Middle Eocene hemipelagic marls from the Pazin-Trieste Basin, a foreland basin of the Croatian Dinarides, display repetitive alternations of two types of marls with different resistance to weathering. This study focuses on the chemical composition, stable isotopes, and palynomorph content of these marls in order to better understand the nature of their cyclic deposition and to identify possible paleoenvironmental drivers responsible for their formation. The less resistant marls (LRM) have consistently lower carbonate content, lower δ18O and δ13C values, and more abundant dinoflagellate cysts than the more resistant marls (MRM). We interpret these differences between the two marl types to be a result of climatic variations, likely related to Milankovitch oscillations. Periods with wetter climate, associated with increased continental runoff, detrital and nutrient influx produced the LRM. Higher nutrient supply sparked higher dinoflagellate productivity during these times, while reduced salinity and stratification of the water column may have hampered the productivity of calcareous nannoplankton and/or planktonic foraminifera. In contrast, the MRM formed during dryer periods which favoured higher carbonate accumulation rates. This study provides new information about the sedimentary record of short-scale climate variations reflected in wet-dry cycles during an overall warm, greenhouse Earth.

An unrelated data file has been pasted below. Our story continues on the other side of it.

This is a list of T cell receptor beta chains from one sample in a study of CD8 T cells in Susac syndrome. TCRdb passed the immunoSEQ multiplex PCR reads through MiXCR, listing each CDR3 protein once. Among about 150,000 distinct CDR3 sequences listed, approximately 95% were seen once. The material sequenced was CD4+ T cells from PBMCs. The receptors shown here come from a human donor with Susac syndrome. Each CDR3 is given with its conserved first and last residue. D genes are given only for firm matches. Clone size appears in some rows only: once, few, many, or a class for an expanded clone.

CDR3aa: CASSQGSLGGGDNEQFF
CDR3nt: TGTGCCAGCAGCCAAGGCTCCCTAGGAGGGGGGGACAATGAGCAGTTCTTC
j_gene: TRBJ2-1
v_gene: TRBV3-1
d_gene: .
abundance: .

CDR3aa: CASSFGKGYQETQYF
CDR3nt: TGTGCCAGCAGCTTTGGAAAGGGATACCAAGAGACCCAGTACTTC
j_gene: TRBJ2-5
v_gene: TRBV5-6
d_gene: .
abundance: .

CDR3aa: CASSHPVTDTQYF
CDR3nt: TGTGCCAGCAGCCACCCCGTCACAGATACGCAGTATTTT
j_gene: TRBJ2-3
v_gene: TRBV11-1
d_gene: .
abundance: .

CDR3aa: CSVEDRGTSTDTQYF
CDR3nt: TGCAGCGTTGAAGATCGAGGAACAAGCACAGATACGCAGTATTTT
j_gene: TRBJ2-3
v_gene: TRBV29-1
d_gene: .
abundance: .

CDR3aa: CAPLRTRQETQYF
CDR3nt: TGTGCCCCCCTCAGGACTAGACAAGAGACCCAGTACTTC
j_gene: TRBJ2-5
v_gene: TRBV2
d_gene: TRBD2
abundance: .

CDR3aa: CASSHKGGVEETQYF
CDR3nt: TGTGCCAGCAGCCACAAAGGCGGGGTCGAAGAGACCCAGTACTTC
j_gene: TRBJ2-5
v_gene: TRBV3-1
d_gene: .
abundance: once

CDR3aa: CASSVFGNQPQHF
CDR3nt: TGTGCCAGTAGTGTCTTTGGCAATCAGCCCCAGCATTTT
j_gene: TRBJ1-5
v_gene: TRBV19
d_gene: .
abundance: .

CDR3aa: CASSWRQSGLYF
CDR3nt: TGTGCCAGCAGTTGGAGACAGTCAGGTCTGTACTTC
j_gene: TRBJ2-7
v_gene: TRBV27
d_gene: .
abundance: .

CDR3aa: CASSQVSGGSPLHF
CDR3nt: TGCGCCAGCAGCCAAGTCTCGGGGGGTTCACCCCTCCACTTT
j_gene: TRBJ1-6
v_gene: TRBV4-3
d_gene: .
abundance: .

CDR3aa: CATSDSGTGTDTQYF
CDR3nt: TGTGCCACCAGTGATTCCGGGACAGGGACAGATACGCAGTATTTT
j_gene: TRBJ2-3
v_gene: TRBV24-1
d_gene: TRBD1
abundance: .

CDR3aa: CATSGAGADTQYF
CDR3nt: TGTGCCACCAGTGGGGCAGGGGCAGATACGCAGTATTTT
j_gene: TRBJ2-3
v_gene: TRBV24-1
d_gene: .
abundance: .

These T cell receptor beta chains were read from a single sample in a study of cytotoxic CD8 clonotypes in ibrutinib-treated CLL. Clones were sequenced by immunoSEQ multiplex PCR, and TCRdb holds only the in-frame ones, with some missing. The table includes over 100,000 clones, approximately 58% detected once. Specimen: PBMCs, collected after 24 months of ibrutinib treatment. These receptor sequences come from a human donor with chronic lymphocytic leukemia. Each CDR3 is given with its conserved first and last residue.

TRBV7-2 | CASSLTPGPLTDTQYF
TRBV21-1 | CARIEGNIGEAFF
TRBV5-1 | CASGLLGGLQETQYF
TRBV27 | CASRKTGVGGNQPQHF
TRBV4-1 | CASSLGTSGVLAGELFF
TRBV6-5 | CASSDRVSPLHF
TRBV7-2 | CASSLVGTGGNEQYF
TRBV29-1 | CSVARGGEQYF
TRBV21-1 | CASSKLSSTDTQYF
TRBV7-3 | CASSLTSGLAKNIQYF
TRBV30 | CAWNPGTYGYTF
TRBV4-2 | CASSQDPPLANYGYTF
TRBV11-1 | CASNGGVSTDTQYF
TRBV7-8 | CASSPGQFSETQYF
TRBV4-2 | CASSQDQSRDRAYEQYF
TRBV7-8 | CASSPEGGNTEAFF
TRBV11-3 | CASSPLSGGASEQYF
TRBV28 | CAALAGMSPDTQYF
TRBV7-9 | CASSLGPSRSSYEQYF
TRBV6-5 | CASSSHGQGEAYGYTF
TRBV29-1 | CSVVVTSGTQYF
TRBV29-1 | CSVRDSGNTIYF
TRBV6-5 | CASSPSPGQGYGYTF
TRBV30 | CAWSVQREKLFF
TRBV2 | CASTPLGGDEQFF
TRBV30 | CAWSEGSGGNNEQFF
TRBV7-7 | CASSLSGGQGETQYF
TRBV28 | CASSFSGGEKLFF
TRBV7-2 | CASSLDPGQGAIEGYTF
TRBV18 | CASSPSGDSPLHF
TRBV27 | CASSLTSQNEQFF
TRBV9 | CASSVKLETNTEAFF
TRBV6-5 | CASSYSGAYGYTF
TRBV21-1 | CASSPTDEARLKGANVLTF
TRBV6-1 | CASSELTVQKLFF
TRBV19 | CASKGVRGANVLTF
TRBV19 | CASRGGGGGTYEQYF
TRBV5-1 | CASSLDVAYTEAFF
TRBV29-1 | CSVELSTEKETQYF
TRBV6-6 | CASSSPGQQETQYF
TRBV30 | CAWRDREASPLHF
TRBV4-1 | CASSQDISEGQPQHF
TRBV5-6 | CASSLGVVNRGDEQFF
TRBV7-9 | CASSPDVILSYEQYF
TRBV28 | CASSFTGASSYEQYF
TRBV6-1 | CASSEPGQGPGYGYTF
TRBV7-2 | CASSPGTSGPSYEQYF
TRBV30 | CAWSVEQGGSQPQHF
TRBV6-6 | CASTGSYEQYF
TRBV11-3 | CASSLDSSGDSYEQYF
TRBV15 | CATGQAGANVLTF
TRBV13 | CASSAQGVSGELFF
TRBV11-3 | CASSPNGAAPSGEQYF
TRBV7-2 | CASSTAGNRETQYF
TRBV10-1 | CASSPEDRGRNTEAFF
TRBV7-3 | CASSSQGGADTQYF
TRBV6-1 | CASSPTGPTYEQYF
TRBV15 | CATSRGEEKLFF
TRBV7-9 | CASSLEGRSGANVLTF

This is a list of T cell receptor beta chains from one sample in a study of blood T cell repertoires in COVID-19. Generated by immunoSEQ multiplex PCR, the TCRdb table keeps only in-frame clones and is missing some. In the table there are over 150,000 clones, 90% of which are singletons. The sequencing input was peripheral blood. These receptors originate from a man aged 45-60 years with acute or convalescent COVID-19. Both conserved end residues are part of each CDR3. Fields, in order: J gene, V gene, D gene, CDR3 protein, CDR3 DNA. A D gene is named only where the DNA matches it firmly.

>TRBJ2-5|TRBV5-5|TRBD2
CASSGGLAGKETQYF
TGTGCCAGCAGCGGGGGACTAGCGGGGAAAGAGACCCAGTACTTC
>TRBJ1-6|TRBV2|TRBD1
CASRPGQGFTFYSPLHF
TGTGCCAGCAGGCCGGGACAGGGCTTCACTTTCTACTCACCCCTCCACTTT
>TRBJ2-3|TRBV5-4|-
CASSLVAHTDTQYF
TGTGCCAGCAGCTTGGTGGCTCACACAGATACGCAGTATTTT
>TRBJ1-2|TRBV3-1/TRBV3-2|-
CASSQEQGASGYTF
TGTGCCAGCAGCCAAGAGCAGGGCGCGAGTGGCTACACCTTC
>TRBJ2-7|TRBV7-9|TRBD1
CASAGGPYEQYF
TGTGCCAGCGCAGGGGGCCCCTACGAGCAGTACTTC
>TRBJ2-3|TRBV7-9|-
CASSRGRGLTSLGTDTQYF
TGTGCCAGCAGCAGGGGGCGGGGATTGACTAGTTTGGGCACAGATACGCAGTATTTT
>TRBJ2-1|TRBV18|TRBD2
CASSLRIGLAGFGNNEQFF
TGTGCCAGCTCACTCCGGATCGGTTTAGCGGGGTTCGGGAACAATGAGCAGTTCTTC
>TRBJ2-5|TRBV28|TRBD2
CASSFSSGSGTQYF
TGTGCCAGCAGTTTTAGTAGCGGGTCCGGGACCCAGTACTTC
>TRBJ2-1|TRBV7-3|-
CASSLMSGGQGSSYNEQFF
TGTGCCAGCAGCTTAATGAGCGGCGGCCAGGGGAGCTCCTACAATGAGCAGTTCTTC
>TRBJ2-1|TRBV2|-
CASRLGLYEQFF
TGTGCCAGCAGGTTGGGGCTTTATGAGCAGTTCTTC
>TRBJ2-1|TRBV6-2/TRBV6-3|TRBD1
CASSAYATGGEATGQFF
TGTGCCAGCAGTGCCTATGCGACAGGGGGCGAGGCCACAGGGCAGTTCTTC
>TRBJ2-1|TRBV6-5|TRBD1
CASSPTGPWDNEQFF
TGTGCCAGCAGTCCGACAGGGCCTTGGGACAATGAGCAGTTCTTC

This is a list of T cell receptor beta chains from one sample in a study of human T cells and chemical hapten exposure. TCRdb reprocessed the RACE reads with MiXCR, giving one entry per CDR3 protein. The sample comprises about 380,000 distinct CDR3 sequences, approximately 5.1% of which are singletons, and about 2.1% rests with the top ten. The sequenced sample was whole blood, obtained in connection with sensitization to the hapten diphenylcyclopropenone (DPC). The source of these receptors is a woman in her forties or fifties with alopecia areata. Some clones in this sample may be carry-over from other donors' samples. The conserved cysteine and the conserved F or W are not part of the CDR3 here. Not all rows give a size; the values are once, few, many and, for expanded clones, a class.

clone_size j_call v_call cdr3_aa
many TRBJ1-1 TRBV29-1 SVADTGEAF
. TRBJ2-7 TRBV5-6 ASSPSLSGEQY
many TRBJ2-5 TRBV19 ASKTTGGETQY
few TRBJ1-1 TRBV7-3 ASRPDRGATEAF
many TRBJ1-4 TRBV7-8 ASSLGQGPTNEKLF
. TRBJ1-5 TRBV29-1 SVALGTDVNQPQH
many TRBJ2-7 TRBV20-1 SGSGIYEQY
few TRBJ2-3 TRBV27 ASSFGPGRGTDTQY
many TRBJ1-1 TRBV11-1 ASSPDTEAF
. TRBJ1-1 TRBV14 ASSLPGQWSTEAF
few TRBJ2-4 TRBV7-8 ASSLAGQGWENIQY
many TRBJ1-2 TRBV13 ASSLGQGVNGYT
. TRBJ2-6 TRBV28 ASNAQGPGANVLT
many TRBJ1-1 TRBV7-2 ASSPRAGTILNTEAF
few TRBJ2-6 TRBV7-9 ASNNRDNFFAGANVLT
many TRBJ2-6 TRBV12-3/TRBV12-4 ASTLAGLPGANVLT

Eocene, Dinarides, Croatia, climate, cycles, hemipelagites
Lužar-Oberiter, Borna; Hochuli, Peter A.; Babić, Ljubomir; Glumac, Bosiljka; and Tibljas, Darko, "Climatic Cycles Recorded in the Middle Eocene Hemipelagites from a Dinaric Foreland Basin of Istria (Croatia)" (2010). Geosciences: Faculty Publications, Smith College, Northampton, MA.